CINCINNATI – Negotiations took months, but backers of taxpayer-funded, near-universal preschool are rallying behind a plan they say fairly funds public and private preschool classrooms and pays teachers a living wage.
The plan calls for Cincinnati Public Schools to select an experienced private organization – a "trusted entity" – to handle the $15 million preschool program.
Turning the money over to that group would put distance between the school district, which will compete for students with a host of private preschool operators, and the budget.
The trusted entity, in turn, will create a new nonprofit organization that will handle the daily operations of reimbursing preschool operators and a host of other responsibilities like making sure preschools' lesson plans align with Ohio's K-12 curriculum.
The preschool expansion has been championed for several years by Cincinnati Preschool Promise and will be funded through a $48 million CPS tax levy if voters approve it in the fall. To make sure both have strong oversight of the money, a 15-member board of trustees will govern the new nonprofit group.
CPS, Preschool Promise and the trusted entity will each select five board members.
"I think it's the best plan that we can imagine," said the Rev. Troy Jackson, executive director of the multi-faith AMOS Project coalition.
He said the structure reflects the reality that CPS runs excellent preschool classrooms, but doesn't have the capacity to meet all the demand.
"We also know that there are a lot of home-based and center-based preschools that are growing in quality. I think it strikes the balance very well," Jackson said.
AMOS Project pushed hard for assurances that the goal of lifting children out of poverty through education wouldn't be accomplished by paying teachers poverty-level wages at private schools.
To that end, the plan sets up a Workforce Development Council, appointed by CPS and working with the new nonprofit. The council will work to ensure wage parity and professional development for teachers and aides.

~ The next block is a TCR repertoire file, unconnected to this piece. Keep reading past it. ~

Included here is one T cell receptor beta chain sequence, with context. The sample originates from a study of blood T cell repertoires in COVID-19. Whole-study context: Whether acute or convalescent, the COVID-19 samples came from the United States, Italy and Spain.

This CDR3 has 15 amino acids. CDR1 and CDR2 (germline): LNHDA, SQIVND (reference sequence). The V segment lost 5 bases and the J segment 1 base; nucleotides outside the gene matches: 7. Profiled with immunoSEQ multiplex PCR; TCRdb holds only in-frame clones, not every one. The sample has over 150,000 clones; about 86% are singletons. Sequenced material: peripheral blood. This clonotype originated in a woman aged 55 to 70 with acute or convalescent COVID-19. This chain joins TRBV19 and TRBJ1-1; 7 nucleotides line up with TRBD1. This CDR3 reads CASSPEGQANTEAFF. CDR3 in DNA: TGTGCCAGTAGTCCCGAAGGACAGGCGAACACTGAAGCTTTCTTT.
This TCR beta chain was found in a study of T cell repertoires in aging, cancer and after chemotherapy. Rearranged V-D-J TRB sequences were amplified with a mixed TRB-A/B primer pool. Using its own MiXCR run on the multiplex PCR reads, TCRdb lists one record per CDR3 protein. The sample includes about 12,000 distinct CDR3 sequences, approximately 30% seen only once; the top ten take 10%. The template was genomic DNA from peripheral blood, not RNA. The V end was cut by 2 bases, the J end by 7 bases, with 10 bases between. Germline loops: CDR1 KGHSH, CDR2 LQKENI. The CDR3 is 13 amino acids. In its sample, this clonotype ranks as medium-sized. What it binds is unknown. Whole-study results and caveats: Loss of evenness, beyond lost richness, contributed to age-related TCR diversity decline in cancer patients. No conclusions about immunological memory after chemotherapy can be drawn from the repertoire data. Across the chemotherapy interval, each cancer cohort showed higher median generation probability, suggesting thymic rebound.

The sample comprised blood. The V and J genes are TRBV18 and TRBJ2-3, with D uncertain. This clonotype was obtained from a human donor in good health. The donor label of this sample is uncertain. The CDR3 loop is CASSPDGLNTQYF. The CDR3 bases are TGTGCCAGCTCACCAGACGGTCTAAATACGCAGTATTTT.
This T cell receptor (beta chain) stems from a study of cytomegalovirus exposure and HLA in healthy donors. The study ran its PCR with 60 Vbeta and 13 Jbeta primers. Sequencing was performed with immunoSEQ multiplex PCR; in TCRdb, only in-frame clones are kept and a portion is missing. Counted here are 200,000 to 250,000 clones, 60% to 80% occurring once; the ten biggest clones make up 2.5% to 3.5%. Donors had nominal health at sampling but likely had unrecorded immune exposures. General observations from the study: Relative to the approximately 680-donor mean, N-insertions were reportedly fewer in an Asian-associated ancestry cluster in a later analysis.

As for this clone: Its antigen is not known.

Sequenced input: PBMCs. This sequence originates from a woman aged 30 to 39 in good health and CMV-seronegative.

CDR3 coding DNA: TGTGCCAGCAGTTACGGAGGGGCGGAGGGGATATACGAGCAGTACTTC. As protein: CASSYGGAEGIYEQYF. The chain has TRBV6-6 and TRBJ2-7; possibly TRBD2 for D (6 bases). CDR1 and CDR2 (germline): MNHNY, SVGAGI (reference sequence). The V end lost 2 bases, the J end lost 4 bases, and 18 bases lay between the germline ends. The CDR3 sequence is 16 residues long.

CPS Board President Ericka Copeland-Dansby said the structure is a first nationally and may be emulated when others expand preschool.
"The taxpayer can see this as a best practice where you see entities coming together caring about equitable access to early education," she said.
By delegating responsibility to a private entity, CPS can also stretch public dollars farther. The trusted entity will have the ability to conduct private fundraising that could be used to increase tuition subsidies and teacher training.
Greg Landsman, strategic advisor to Cincinnati Preschool Promise, said the plan ensures " the level of accountability and transparency that taxpayers expect."
"This is the power of the kind of public-private partnerships that we talk about — this is first-in-the-nation policy, and it will change the lives of our children, make it easier to raise a family in Cincinnati, and strengthen our city for decades," he said.
With a little more than three months until Election Day, the preschool coalition still has to hash out a formula that details how much money families of various incomes will receive. Cincinnati Preschool Promise's original goal was filling in all the gaps for families making 200 percent of the federal poverty wage or less to make preschool free for their children.
The group also wanted to providing a subsidy for all other interested families that made more money, implementing a sliding scale, with high earners receiving the smallest subsidy.
The last phase of an in-depth study conducted by the Rand Corporation will lay out recommendations and options on the best way to disburse the $15 million by income and with other variables like financial incentives for families to choose the highest-rated preschools.
Next Big Question
The CPS board is expected to formally approve the plan Tuesday during a special meeting. The board will issue a Request for Proposals to become the Trusted Entity to get the ball rolling.
Stephanie Byrd, executive director of Success By 6 at United Way of Greater Cincinnati, said there are a number of organizations in Greater Cincinnati that have the experience and capacity to become the CPS partner.
She said United Way has not delved into directly administering a program, and she can't say whether the organization might break precedent until CPS lays out its detailed requirements in the request for proposals.
Regardless, her organization will continue pushing for universal preschool in keeping with its years-long commitment to preparing young children for kindergarten to improve their chances for academic and career success.
"The short- and long-term benefit (of quality preschool) is clear. We'll be spending a lot of time between now an November laying out our case," Byrd said. "I'm excited about it."